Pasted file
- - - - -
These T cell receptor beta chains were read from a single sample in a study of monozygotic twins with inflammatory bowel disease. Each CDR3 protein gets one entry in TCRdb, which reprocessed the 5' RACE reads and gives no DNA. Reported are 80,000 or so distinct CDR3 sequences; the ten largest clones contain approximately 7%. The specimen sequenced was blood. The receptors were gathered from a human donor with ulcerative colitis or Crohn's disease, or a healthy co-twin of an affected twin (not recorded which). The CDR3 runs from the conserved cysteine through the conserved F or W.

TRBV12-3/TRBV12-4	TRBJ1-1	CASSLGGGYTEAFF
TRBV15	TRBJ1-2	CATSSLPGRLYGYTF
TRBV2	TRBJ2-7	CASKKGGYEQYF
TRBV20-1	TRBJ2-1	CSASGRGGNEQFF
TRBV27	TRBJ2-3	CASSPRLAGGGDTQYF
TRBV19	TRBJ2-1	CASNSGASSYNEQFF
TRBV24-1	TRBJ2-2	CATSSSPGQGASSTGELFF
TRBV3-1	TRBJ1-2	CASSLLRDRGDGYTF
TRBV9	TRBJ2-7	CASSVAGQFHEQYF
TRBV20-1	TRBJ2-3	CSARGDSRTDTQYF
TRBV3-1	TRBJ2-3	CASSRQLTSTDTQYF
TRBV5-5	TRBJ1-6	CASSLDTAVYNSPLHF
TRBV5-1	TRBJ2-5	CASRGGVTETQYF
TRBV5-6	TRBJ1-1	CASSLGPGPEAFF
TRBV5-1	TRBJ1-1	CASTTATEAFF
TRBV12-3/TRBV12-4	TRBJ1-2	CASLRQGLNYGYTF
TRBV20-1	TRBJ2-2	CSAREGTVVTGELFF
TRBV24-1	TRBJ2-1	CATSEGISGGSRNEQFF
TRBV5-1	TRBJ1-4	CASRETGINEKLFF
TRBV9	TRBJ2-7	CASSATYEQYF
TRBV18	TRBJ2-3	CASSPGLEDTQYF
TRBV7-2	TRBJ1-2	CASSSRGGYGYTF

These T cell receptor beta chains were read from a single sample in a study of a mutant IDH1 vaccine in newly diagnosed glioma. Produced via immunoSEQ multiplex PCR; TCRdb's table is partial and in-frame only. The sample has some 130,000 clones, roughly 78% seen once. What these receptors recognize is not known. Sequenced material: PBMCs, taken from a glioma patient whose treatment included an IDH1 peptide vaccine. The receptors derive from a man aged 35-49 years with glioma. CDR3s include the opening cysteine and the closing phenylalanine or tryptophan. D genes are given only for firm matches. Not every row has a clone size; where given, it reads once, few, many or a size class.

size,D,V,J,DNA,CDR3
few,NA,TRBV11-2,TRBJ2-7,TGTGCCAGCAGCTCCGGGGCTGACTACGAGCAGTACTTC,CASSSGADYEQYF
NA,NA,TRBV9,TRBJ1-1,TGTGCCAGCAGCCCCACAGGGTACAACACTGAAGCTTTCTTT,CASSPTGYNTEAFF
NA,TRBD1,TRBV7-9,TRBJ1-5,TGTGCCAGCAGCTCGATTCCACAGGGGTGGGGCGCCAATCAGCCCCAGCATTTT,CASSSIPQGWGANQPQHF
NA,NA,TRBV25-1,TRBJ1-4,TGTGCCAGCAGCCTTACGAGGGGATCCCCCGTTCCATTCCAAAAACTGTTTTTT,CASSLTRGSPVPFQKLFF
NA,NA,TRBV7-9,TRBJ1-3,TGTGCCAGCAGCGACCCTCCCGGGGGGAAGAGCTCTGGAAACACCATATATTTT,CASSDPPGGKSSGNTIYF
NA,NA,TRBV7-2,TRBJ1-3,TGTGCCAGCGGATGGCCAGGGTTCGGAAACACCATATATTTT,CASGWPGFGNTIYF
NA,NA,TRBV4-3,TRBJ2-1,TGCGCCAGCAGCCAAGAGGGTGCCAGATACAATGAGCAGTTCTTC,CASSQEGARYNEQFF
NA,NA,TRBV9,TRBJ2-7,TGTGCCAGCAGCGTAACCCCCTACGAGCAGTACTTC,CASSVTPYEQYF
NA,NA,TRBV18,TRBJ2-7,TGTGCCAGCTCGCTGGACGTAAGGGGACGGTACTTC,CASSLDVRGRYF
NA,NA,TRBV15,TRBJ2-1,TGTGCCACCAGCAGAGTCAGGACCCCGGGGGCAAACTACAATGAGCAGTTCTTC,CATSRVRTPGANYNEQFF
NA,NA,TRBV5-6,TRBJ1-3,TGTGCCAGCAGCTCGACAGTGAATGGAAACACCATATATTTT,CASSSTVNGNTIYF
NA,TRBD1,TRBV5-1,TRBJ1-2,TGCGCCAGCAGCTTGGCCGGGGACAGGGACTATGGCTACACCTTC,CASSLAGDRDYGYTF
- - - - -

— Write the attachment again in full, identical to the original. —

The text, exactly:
These T cell receptor beta chains were read from a single sample in a study of monozygotic twins with inflammatory bowel disease. Each CDR3 protein gets one entry in TCRdb, which reprocessed the 5' RACE reads and gives no DNA. Reported are 80,000 or so distinct CDR3 sequences; the ten largest clones contain approximately 7%. The specimen sequenced was blood. The receptors were gathered from a human donor with ulcerative colitis or Crohn's disease, or a healthy co-twin of an affected twin (not recorded which). The CDR3 runs from the conserved cysteine through the conserved F or W.

TRBV12-3/TRBV12-4	TRBJ1-1	CASSLGGGYTEAFF
TRBV15	TRBJ1-2	CATSSLPGRLYGYTF
TRBV2	TRBJ2-7	CASKKGGYEQYF
TRBV20-1	TRBJ2-1	CSASGRGGNEQFF
TRBV27	TRBJ2-3	CASSPRLAGGGDTQYF
TRBV19	TRBJ2-1	CASNSGASSYNEQFF
TRBV24-1	TRBJ2-2	CATSSSPGQGASSTGELFF
TRBV3-1	TRBJ1-2	CASSLLRDRGDGYTF
TRBV9	TRBJ2-7	CASSVAGQFHEQYF
TRBV20-1	TRBJ2-3	CSARGDSRTDTQYF
TRBV3-1	TRBJ2-3	CASSRQLTSTDTQYF
TRBV5-5	TRBJ1-6	CASSLDTAVYNSPLHF
TRBV5-1	TRBJ2-5	CASRGGVTETQYF
TRBV5-6	TRBJ1-1	CASSLGPGPEAFF
TRBV5-1	TRBJ1-1	CASTTATEAFF
TRBV12-3/TRBV12-4	TRBJ1-2	CASLRQGLNYGYTF
TRBV20-1	TRBJ2-2	CSAREGTVVTGELFF
TRBV24-1	TRBJ2-1	CATSEGISGGSRNEQFF
TRBV5-1	TRBJ1-4	CASRETGINEKLFF
TRBV9	TRBJ2-7	CASSATYEQYF
TRBV18	TRBJ2-3	CASSPGLEDTQYF
TRBV7-2	TRBJ1-2	CASSSRGGYGYTF

These T cell receptor beta chains were read from a single sample in a study of a mutant IDH1 vaccine in newly diagnosed glioma. Produced via immunoSEQ multiplex PCR; TCRdb's table is partial and in-frame only. The sample has some 130,000 clones, roughly 78% seen once. What these receptors recognize is not known. Sequenced material: PBMCs, taken from a glioma patient whose treatment included an IDH1 peptide vaccine. The receptors derive from a man aged 35-49 years with glioma. CDR3s include the opening cysteine and the closing phenylalanine or tryptophan. D genes are given only for firm matches. Not every row has a clone size; where given, it reads once, few, many or a size class.

size,D,V,J,DNA,CDR3
few,NA,TRBV11-2,TRBJ2-7,TGTGCCAGCAGCTCCGGGGCTGACTACGAGCAGTACTTC,CASSSGADYEQYF
NA,NA,TRBV9,TRBJ1-1,TGTGCCAGCAGCCCCACAGGGTACAACACTGAAGCTTTCTTT,CASSPTGYNTEAFF
NA,TRBD1,TRBV7-9,TRBJ1-5,TGTGCCAGCAGCTCGATTCCACAGGGGTGGGGCGCCAATCAGCCCCAGCATTTT,CASSSIPQGWGANQPQHF
NA,NA,TRBV25-1,TRBJ1-4,TGTGCCAGCAGCCTTACGAGGGGATCCCCCGTTCCATTCCAAAAACTGTTTTTT,CASSLTRGSPVPFQKLFF
NA,NA,TRBV7-9,TRBJ1-3,TGTGCCAGCAGCGACCCTCCCGGGGGGAAGAGCTCTGGAAACACCATATATTTT,CASSDPPGGKSSGNTIYF
NA,NA,TRBV7-2,TRBJ1-3,TGTGCCAGCGGATGGCCAGGGTTCGGAAACACCATATATTTT,CASGWPGFGNTIYF
NA,NA,TRBV4-3,TRBJ2-1,TGCGCCAGCAGCCAAGAGGGTGCCAGATACAATGAGCAGTTCTTC,CASSQEGARYNEQFF
NA,NA,TRBV9,TRBJ2-7,TGTGCCAGCAGCGTAACCCCCTACGAGCAGTACTTC,CASSVTPYEQYF
NA,NA,TRBV18,TRBJ2-7,TGTGCCAGCTCGCTGGACGTAAGGGGACGGTACTTC,CASSLDVRGRYF
NA,NA,TRBV15,TRBJ2-1,TGTGCCACCAGCAGAGTCAGGACCCCGGGGGCAAACTACAATGAGCAGTTCTTC,CATSRVRTPGANYNEQFF
NA,NA,TRBV5-6,TRBJ1-3,TGTGCCAGCAGCTCGACAGTGAATGGAAACACCATATATTTT,CASSSTVNGNTIYF
NA,TRBD1,TRBV5-1,TRBJ1-2,TGCGCCAGCAGCTTGGCCGGGGACAGGGACTATGGCTACACCTTC,CASSLAGDRDYGYTF